Getting hurt in a car accident can be trying enough. To add insult to injury, the car insurance company may require you to see an independent doctor to confirm your injuries. That shouldn't be so bad, right? You know the accident injured you, and you have your own medical records to prove it. This new doctor will just confirm what you've been saying all along and will provide even more evidence to bolster your claim for injuries, right? If only it were that straightforward. Read on to learn how the IME works in a car accident case, and why you'll probably have to attend one if the insurer requests it.
"IME" is short for "independent medical examination," but this name can be misleading, because these proceedings are not usually "independent" at all. In theory, the IME is a medical examination where an unbiased (independent) doctor examines you with an eye toward assessing the scope and extent of your car accident injuries. In practice, these exams can be quite different.
The reality of an IME is that it's an opportunity for a car insurance company to dispute your claimed injuries. The IME doctor is chosen by the insurer and will usually have a history of examining injury claimants on behalf of insurance companies. For a variety of reasons, and at the very least, the doctor will very likely produce medical findings that tilt in favor of the insurer. In the worst of scenarios, the IME doctor's findings will punch holes in your claim.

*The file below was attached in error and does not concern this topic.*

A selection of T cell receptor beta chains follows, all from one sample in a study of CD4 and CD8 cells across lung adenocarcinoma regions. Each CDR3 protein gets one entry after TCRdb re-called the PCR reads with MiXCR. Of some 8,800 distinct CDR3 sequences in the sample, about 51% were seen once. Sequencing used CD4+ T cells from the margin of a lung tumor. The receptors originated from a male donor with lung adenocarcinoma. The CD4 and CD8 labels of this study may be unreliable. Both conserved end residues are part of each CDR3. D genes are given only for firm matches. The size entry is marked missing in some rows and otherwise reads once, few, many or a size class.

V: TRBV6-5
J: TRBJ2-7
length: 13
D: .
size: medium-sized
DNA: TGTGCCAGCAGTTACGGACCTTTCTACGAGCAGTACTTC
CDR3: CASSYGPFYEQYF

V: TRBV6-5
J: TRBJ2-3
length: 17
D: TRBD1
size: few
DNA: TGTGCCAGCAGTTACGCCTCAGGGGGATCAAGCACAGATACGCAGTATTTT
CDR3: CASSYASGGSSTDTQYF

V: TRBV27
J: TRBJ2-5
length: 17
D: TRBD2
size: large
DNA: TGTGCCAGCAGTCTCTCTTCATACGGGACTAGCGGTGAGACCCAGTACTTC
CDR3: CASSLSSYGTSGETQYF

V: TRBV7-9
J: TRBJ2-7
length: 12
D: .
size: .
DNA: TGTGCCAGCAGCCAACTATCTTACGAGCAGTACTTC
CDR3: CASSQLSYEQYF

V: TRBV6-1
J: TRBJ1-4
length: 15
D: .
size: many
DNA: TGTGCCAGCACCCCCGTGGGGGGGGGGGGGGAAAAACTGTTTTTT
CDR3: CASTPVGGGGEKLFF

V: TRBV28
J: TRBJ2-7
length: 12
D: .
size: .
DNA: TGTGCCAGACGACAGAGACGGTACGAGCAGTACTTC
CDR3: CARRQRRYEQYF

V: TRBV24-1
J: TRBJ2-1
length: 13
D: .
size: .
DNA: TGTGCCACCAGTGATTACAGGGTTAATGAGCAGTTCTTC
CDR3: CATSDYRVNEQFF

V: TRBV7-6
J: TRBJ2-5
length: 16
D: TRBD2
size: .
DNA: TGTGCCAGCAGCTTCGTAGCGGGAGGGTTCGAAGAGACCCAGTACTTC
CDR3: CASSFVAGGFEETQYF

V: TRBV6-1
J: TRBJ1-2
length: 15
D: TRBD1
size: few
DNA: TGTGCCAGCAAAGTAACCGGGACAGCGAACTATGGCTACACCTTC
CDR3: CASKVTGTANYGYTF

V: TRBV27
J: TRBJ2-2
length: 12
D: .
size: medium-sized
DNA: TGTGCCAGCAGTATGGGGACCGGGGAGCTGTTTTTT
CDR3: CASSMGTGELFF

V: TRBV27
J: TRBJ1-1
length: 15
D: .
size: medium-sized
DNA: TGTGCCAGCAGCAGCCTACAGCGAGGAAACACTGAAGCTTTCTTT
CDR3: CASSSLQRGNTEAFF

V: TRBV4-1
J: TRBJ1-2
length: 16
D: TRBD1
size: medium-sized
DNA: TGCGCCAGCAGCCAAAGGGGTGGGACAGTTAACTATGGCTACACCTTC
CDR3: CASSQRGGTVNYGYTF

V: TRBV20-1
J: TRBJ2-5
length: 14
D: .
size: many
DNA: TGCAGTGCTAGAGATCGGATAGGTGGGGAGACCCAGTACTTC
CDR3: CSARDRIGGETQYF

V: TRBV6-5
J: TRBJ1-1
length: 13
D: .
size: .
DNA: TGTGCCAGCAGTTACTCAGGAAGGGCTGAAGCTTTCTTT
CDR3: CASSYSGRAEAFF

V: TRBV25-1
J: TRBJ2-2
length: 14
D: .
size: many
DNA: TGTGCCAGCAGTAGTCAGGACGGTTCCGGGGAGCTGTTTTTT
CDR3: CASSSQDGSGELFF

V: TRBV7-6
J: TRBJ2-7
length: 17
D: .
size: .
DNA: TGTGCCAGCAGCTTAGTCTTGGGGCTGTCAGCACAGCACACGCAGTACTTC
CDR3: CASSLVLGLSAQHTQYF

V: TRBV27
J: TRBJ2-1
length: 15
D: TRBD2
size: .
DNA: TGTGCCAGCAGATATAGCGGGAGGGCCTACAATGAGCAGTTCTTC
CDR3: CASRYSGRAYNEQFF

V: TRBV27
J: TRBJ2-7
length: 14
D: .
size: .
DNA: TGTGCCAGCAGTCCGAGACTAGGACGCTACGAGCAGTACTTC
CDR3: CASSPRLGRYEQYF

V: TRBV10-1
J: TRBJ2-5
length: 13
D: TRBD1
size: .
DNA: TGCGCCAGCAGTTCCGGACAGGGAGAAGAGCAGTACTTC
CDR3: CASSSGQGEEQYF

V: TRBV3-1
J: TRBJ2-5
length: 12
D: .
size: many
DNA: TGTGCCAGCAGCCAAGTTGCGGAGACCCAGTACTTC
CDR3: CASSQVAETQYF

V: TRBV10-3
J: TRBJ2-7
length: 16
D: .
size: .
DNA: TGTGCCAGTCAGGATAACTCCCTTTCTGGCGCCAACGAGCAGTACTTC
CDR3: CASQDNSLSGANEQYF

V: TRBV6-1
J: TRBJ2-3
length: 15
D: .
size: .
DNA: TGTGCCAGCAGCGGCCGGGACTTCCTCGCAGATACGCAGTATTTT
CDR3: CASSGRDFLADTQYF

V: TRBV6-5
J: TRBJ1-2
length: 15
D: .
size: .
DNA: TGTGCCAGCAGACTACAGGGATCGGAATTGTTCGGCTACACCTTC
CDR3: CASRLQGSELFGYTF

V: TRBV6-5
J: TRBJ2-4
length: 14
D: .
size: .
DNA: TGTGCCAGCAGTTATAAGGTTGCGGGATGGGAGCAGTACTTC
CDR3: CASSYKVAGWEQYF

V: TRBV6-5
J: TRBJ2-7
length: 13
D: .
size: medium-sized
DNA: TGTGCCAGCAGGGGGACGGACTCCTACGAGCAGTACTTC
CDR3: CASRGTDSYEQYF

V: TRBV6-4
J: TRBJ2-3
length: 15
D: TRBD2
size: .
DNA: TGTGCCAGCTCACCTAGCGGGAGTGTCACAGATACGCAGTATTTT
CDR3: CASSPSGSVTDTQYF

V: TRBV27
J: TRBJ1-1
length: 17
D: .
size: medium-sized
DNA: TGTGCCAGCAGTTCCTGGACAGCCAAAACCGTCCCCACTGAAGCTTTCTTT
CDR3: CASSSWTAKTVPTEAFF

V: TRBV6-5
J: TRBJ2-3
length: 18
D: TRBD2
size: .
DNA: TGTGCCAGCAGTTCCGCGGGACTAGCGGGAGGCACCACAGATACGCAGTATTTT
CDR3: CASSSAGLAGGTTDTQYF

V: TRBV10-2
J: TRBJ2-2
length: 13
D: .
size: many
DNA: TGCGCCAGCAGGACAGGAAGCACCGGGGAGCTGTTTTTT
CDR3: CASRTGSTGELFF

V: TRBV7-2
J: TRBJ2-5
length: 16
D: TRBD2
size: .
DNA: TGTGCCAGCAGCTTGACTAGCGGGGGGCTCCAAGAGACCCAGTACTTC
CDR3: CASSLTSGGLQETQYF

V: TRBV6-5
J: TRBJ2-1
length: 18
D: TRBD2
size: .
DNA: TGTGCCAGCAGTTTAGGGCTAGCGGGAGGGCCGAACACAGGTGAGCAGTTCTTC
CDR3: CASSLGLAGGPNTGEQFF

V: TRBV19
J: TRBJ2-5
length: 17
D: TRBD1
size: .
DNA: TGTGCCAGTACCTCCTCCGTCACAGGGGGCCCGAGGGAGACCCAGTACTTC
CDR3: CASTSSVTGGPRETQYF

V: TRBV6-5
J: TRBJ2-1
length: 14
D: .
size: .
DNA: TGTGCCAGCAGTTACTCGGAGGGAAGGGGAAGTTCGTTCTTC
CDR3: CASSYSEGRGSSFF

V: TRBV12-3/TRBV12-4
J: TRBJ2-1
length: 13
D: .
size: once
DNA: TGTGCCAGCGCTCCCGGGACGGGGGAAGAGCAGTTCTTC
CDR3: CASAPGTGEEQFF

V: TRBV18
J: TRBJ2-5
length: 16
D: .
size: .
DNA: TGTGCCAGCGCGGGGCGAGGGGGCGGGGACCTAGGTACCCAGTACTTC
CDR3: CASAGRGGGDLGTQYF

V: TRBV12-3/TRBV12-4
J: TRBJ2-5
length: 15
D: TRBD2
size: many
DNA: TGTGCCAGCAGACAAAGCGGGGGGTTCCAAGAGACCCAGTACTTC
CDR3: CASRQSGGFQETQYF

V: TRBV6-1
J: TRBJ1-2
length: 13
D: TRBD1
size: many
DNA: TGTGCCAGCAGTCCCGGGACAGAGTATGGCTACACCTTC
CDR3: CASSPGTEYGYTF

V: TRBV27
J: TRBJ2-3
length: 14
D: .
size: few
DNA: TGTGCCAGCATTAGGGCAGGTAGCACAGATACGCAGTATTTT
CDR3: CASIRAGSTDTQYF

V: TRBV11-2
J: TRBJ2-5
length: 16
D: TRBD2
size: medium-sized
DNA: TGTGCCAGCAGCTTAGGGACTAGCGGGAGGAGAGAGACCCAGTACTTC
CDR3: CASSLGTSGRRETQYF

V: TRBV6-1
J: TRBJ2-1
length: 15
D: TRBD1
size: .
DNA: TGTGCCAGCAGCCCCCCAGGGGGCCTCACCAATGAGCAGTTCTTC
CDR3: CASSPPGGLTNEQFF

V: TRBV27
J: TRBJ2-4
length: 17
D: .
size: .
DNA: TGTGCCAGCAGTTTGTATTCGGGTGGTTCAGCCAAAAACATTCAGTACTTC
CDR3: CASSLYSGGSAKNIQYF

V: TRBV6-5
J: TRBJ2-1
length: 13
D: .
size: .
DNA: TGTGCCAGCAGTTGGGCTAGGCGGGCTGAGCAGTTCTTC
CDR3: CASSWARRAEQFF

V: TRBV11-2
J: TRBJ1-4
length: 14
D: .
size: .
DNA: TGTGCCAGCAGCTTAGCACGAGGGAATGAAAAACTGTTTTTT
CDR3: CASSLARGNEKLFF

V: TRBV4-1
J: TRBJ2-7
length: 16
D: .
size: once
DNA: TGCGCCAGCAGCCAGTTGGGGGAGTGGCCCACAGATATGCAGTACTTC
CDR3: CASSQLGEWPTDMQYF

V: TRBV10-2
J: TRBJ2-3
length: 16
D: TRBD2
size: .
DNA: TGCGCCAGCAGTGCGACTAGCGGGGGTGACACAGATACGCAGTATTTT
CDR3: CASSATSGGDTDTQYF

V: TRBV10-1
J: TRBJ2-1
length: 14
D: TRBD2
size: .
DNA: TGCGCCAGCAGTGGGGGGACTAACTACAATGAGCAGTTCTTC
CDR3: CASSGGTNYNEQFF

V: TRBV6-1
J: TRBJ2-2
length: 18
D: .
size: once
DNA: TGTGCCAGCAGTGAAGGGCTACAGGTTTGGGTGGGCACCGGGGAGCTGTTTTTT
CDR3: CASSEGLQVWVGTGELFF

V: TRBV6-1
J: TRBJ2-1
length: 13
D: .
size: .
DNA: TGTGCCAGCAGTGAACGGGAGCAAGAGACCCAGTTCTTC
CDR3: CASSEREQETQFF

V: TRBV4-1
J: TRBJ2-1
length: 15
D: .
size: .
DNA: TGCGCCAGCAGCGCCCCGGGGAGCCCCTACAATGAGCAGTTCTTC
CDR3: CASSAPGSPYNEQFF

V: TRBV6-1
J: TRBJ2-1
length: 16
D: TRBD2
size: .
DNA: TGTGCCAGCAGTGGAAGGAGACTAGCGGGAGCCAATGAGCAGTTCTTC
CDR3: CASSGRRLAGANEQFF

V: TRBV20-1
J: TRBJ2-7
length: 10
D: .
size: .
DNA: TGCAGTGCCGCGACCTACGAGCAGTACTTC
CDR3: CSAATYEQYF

After the examination, the IME doctor will probably reach one of three conclusions:
IMEs don't always turn out this way, but they do more often than not. Remember, the purpose of the IME is for the insurance company to find a reason to deny your claim outright, or at least offer you less in the way of settlement. For these reasons, claimants are generally advised to avoid the IME if they can, and if they can't, to be careful not to say the wrong thing or do anything that might jeopardize their claim.
In the car accident context, an IME is usually required in two situations. The first is a personal injury lawsuit where you are the plaintiff and you're claiming a car accident caused your injuries. Here, the purpose of the IME is for the defendant to gather information for hos or her expert medical witness. This witness will probably testify at trial that your injuries don't exist, aren't as bad as you claim, or weren't caused by the accident. Depending on the situation, you and your attorney might be able to successfully argue that the IME isn't necessary, and there's a chance you can avoid the IME in litigation.
The second situation where you likely must submit to an IME is when you file a claim under your no-fault car insurance (sometimes referred to as personal injury protection, or PIP) coverage. With this kind of coverage, your policy will probably include a provision requiring you to submit to an IME as a part of a claim. If you refuse the examination, your car insurance company may deny the claim on the basis that you have failed to cooperate with the company's investigation into your injuries.
If your car insurance company asks you to attend an IME as part of your car insurance claim, but you are not in a no-fault state or aren't filing the claim under your car insurance policy's PIP coverage, then you probably aren't required to submit to the exam. If you're not sure or somehow think that agreeing to an IME might improve your chances of settling your car insurance claim, you need to consult with an attorney.
If you must go to an IME:
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